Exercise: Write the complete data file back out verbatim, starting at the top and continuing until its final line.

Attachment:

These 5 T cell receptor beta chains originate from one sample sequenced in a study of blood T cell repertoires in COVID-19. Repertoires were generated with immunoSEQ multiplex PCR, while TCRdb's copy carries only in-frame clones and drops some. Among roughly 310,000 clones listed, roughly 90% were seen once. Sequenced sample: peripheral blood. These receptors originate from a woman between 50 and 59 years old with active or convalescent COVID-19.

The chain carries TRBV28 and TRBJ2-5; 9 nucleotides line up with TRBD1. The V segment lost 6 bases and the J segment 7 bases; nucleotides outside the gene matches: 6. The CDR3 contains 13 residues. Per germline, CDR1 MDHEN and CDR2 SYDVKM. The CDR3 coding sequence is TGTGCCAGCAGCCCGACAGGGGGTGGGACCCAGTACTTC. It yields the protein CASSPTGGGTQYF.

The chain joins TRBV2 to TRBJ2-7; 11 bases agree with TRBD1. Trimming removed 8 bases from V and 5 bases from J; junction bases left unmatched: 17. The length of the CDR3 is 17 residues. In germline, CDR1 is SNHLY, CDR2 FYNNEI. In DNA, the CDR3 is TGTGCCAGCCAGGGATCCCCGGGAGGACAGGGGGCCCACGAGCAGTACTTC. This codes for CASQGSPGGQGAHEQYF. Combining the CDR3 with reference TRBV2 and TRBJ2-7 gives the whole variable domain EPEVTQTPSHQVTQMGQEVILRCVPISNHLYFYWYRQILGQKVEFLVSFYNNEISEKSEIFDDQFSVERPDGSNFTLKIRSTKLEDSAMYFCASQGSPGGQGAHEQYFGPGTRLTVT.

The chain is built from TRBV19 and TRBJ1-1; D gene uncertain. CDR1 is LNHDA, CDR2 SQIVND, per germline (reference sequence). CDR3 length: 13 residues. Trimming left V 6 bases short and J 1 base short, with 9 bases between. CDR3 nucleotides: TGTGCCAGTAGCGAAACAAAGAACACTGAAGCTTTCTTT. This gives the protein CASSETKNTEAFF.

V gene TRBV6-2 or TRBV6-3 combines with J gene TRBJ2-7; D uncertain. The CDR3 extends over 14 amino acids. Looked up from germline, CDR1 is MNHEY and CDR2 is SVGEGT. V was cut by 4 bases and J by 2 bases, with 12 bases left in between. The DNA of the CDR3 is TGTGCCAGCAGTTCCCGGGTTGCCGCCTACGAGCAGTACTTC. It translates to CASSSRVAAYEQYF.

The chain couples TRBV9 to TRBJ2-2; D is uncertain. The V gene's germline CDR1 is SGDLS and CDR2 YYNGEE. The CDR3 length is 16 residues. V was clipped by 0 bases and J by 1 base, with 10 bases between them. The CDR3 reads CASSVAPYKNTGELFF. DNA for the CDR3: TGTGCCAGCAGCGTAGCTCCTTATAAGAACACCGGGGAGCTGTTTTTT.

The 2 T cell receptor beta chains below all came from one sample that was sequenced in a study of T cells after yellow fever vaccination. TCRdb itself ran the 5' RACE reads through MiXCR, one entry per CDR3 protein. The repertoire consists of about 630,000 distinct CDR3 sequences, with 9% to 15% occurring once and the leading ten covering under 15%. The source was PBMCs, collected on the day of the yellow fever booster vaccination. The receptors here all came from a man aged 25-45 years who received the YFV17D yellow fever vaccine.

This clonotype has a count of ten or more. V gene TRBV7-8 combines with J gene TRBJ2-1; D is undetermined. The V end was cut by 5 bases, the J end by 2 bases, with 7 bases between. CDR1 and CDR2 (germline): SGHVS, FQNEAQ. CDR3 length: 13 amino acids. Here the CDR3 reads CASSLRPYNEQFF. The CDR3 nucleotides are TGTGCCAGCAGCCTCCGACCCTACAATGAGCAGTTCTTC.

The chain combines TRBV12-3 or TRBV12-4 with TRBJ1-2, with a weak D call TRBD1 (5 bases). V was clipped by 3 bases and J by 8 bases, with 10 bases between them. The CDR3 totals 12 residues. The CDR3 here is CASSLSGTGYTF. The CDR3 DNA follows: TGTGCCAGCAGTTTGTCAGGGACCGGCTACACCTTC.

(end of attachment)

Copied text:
These 5 T cell receptor beta chains originate from one sample sequenced in a study of blood T cell repertoires in COVID-19. Repertoires were generated with immunoSEQ multiplex PCR, while TCRdb's copy carries only in-frame clones and drops some. Among roughly 310,000 clones listed, roughly 90% were seen once. Sequenced sample: peripheral blood. These receptors originate from a woman between 50 and 59 years old with active or convalescent COVID-19.

The chain carries TRBV28 and TRBJ2-5; 9 nucleotides line up with TRBD1. The V segment lost 6 bases and the J segment 7 bases; nucleotides outside the gene matches: 6. The CDR3 contains 13 residues. Per germline, CDR1 MDHEN and CDR2 SYDVKM. The CDR3 coding sequence is TGTGCCAGCAGCCCGACAGGGGGTGGGACCCAGTACTTC. It yields the protein CASSPTGGGTQYF.

The chain joins TRBV2 to TRBJ2-7; 11 bases agree with TRBD1. Trimming removed 8 bases from V and 5 bases from J; junction bases left unmatched: 17. The length of the CDR3 is 17 residues. In germline, CDR1 is SNHLY, CDR2 FYNNEI. In DNA, the CDR3 is TGTGCCAGCCAGGGATCCCCGGGAGGACAGGGGGCCCACGAGCAGTACTTC. This codes for CASQGSPGGQGAHEQYF. Combining the CDR3 with reference TRBV2 and TRBJ2-7 gives the whole variable domain EPEVTQTPSHQVTQMGQEVILRCVPISNHLYFYWYRQILGQKVEFLVSFYNNEISEKSEIFDDQFSVERPDGSNFTLKIRSTKLEDSAMYFCASQGSPGGQGAHEQYFGPGTRLTVT.

The chain is built from TRBV19 and TRBJ1-1; D gene uncertain. CDR1 is LNHDA, CDR2 SQIVND, per germline (reference sequence). CDR3 length: 13 residues. Trimming left V 6 bases short and J 1 base short, with 9 bases between. CDR3 nucleotides: TGTGCCAGTAGCGAAACAAAGAACACTGAAGCTTTCTTT. This gives the protein CASSETKNTEAFF.

V gene TRBV6-2 or TRBV6-3 combines with J gene TRBJ2-7; D uncertain. The CDR3 extends over 14 amino acids. Looked up from germline, CDR1 is MNHEY and CDR2 is SVGEGT. V was cut by 4 bases and J by 2 bases, with 12 bases left in between. The DNA of the CDR3 is TGTGCCAGCAGTTCCCGGGTTGCCGCCTACGAGCAGTACTTC. It translates to CASSSRVAAYEQYF.

The chain couples TRBV9 to TRBJ2-2; D is uncertain. The V gene's germline CDR1 is SGDLS and CDR2 YYNGEE. The CDR3 length is 16 residues. V was clipped by 0 bases and J by 1 base, with 10 bases between them. The CDR3 reads CASSVAPYKNTGELFF. DNA for the CDR3: TGTGCCAGCAGCGTAGCTCCTTATAAGAACACCGGGGAGCTGTTTTTT.

The 2 T cell receptor beta chains below all came from one sample that was sequenced in a study of T cells after yellow fever vaccination. TCRdb itself ran the 5' RACE reads through MiXCR, one entry per CDR3 protein. The repertoire consists of about 630,000 distinct CDR3 sequences, with 9% to 15% occurring once and the leading ten covering under 15%. The source was PBMCs, collected on the day of the yellow fever booster vaccination. The receptors here all came from a man aged 25-45 years who received the YFV17D yellow fever vaccine.

This clonotype has a count of ten or more. V gene TRBV7-8 combines with J gene TRBJ2-1; D is undetermined. The V end was cut by 5 bases, the J end by 2 bases, with 7 bases between. CDR1 and CDR2 (germline): SGHVS, FQNEAQ. CDR3 length: 13 amino acids. Here the CDR3 reads CASSLRPYNEQFF. The CDR3 nucleotides are TGTGCCAGCAGCCTCCGACCCTACAATGAGCAGTTCTTC.

The chain combines TRBV12-3 or TRBV12-4 with TRBJ1-2, with a weak D call TRBD1 (5 bases). V was clipped by 3 bases and J by 8 bases, with 10 bases between them. The CDR3 totals 12 residues. The CDR3 here is CASSLSGTGYTF. The CDR3 DNA follows: TGTGCCAGCAGTTTGTCAGGGACCGGCTACACCTTC.